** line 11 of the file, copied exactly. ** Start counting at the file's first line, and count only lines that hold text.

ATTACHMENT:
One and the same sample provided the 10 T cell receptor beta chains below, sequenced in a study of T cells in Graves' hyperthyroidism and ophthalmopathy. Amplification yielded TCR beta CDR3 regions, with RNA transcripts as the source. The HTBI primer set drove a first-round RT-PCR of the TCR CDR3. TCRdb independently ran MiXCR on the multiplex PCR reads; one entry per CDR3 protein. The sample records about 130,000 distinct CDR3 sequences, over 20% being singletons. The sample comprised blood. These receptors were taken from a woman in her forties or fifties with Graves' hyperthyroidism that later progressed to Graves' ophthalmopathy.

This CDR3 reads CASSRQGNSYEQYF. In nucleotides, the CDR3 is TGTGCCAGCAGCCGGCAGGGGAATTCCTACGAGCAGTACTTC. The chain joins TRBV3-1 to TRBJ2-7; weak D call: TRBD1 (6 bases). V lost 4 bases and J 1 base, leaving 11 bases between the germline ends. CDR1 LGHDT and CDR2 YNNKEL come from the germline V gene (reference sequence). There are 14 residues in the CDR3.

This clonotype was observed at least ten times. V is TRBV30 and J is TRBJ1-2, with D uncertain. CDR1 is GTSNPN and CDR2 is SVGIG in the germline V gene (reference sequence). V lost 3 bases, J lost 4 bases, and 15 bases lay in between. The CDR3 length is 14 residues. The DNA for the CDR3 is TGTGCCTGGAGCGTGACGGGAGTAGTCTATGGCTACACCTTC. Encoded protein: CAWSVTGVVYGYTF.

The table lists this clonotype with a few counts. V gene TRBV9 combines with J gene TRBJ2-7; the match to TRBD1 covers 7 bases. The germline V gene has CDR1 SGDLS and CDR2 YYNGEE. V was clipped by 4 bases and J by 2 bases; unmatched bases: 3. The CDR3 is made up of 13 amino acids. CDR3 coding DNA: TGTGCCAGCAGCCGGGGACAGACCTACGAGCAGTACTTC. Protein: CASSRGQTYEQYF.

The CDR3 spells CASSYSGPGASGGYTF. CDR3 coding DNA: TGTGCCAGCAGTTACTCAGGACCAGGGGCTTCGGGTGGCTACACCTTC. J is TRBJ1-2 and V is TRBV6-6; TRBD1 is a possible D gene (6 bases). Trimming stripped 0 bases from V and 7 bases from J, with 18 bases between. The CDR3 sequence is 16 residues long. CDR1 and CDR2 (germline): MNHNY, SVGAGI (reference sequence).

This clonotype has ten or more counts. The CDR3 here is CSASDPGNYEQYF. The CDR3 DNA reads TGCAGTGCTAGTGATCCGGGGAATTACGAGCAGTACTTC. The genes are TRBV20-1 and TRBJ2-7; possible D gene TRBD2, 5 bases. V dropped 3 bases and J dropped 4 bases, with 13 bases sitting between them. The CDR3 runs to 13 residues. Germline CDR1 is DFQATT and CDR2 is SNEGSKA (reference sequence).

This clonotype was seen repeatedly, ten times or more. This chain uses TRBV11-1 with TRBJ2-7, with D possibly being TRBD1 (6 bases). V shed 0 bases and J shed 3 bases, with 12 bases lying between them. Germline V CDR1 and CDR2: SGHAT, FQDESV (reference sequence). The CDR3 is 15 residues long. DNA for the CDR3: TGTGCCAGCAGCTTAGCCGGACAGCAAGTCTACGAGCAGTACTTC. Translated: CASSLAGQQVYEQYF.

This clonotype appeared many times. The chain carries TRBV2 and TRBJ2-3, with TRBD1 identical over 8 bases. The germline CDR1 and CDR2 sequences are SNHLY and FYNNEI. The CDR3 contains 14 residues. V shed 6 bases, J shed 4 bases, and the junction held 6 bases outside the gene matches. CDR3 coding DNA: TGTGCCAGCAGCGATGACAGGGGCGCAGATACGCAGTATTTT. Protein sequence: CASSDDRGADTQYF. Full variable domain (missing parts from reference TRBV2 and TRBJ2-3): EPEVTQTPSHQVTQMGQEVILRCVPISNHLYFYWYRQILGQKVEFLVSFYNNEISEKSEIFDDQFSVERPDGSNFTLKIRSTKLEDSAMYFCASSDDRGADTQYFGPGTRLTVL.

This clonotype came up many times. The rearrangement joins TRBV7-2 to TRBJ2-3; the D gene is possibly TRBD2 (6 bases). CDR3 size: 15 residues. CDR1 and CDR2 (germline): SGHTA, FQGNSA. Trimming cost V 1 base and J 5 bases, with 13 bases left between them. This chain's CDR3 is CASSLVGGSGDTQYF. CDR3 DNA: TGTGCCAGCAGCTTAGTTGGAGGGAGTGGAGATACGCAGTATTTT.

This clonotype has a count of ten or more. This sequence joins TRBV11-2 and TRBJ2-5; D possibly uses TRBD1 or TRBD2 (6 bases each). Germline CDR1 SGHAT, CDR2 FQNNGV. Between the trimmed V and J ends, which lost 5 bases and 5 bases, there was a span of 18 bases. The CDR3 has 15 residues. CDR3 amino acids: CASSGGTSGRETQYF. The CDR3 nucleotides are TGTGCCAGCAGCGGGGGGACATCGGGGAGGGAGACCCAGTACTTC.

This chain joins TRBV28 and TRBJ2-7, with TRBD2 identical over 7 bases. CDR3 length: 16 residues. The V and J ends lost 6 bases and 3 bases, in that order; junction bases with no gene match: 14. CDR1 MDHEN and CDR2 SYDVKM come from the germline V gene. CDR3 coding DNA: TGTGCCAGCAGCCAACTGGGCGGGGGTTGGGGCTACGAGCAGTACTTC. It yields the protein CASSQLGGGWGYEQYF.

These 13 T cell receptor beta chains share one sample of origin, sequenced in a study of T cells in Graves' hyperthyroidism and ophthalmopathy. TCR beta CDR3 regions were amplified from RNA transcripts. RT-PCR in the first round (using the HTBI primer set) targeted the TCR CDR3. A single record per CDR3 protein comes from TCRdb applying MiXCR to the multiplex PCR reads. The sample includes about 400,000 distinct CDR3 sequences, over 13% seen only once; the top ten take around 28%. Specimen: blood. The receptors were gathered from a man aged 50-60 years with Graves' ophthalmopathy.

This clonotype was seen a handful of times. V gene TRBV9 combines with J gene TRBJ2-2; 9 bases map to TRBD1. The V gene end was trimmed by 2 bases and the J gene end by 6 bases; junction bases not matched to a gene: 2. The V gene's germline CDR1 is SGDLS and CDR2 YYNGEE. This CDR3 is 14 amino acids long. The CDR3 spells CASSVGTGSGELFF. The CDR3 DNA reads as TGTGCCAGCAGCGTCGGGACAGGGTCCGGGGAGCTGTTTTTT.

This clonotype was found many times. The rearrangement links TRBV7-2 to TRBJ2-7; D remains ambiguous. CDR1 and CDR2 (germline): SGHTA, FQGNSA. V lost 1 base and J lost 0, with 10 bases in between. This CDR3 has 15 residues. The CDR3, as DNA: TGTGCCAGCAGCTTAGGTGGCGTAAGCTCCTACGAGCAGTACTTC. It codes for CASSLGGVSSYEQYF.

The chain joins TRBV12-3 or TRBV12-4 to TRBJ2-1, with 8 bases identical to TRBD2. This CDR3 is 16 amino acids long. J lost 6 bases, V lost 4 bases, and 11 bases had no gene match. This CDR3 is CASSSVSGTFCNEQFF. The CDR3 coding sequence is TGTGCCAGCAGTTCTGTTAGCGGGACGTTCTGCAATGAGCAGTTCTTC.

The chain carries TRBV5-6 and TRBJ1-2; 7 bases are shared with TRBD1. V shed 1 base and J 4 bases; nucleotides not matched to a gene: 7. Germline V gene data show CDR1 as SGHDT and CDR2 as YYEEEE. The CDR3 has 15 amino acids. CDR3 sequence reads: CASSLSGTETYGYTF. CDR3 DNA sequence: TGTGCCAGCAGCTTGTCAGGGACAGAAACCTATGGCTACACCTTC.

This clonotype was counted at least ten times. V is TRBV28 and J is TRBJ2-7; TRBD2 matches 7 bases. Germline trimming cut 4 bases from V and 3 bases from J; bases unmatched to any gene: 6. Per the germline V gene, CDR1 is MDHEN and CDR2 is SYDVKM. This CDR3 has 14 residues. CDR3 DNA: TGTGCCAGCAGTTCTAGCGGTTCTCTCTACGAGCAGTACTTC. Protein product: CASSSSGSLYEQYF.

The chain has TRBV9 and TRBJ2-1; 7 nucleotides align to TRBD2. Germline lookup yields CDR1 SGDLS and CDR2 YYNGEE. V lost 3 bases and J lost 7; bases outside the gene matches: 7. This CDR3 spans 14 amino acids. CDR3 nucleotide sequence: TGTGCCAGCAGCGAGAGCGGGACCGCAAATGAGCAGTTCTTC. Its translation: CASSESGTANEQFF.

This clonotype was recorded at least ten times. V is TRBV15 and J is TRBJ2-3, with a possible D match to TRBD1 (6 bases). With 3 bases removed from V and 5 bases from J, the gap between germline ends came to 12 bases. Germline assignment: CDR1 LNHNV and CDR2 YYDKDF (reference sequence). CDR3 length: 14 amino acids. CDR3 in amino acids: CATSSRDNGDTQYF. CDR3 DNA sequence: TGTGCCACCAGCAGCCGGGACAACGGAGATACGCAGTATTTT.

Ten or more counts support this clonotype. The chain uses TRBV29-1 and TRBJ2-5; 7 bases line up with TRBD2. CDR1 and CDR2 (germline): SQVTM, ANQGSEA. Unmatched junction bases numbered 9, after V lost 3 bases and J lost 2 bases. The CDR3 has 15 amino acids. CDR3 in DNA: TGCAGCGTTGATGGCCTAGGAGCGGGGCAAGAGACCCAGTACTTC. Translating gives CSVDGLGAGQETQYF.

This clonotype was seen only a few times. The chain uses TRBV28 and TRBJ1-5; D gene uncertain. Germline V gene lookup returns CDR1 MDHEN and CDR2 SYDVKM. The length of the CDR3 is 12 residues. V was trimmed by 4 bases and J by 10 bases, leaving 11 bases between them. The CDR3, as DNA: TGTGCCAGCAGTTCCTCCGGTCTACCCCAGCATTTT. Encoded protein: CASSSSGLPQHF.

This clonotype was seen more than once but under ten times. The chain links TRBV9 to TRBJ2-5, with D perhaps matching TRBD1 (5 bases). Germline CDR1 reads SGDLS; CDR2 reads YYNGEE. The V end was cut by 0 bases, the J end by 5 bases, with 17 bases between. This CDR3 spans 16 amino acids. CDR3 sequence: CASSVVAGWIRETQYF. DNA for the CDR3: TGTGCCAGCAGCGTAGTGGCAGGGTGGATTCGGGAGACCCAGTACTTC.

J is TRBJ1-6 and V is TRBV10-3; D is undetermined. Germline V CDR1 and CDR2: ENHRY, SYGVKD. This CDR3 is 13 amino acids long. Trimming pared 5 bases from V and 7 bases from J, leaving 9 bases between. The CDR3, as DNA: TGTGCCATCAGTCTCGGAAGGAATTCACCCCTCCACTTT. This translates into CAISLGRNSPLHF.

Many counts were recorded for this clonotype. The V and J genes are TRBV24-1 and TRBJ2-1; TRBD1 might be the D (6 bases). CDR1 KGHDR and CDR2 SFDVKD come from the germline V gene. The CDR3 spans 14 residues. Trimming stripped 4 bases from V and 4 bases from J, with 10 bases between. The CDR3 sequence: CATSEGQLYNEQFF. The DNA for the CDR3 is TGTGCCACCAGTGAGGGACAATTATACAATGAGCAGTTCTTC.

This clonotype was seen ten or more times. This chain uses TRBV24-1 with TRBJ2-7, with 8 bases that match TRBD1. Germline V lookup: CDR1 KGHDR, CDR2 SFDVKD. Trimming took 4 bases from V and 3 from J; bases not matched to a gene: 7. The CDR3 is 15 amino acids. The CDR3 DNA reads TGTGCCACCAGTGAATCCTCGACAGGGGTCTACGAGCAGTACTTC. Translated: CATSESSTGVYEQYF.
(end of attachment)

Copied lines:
This chain joins TRBV28 and TRBJ2-7, with TRBD2 identical over 7 bases. CDR3 length: 16 residues. The V and J ends lost 6 bases and 3 bases, in that order; junction bases with no gene match: 14. CDR1 MDHEN and CDR2 SYDVKM come from the germline V gene. CDR3 coding DNA: TGTGCCAGCAGCCAACTGGGCGGGGGTTGGGGCTACGAGCAGTACTTC. It yields the protein CASSQLGGGWGYEQYF.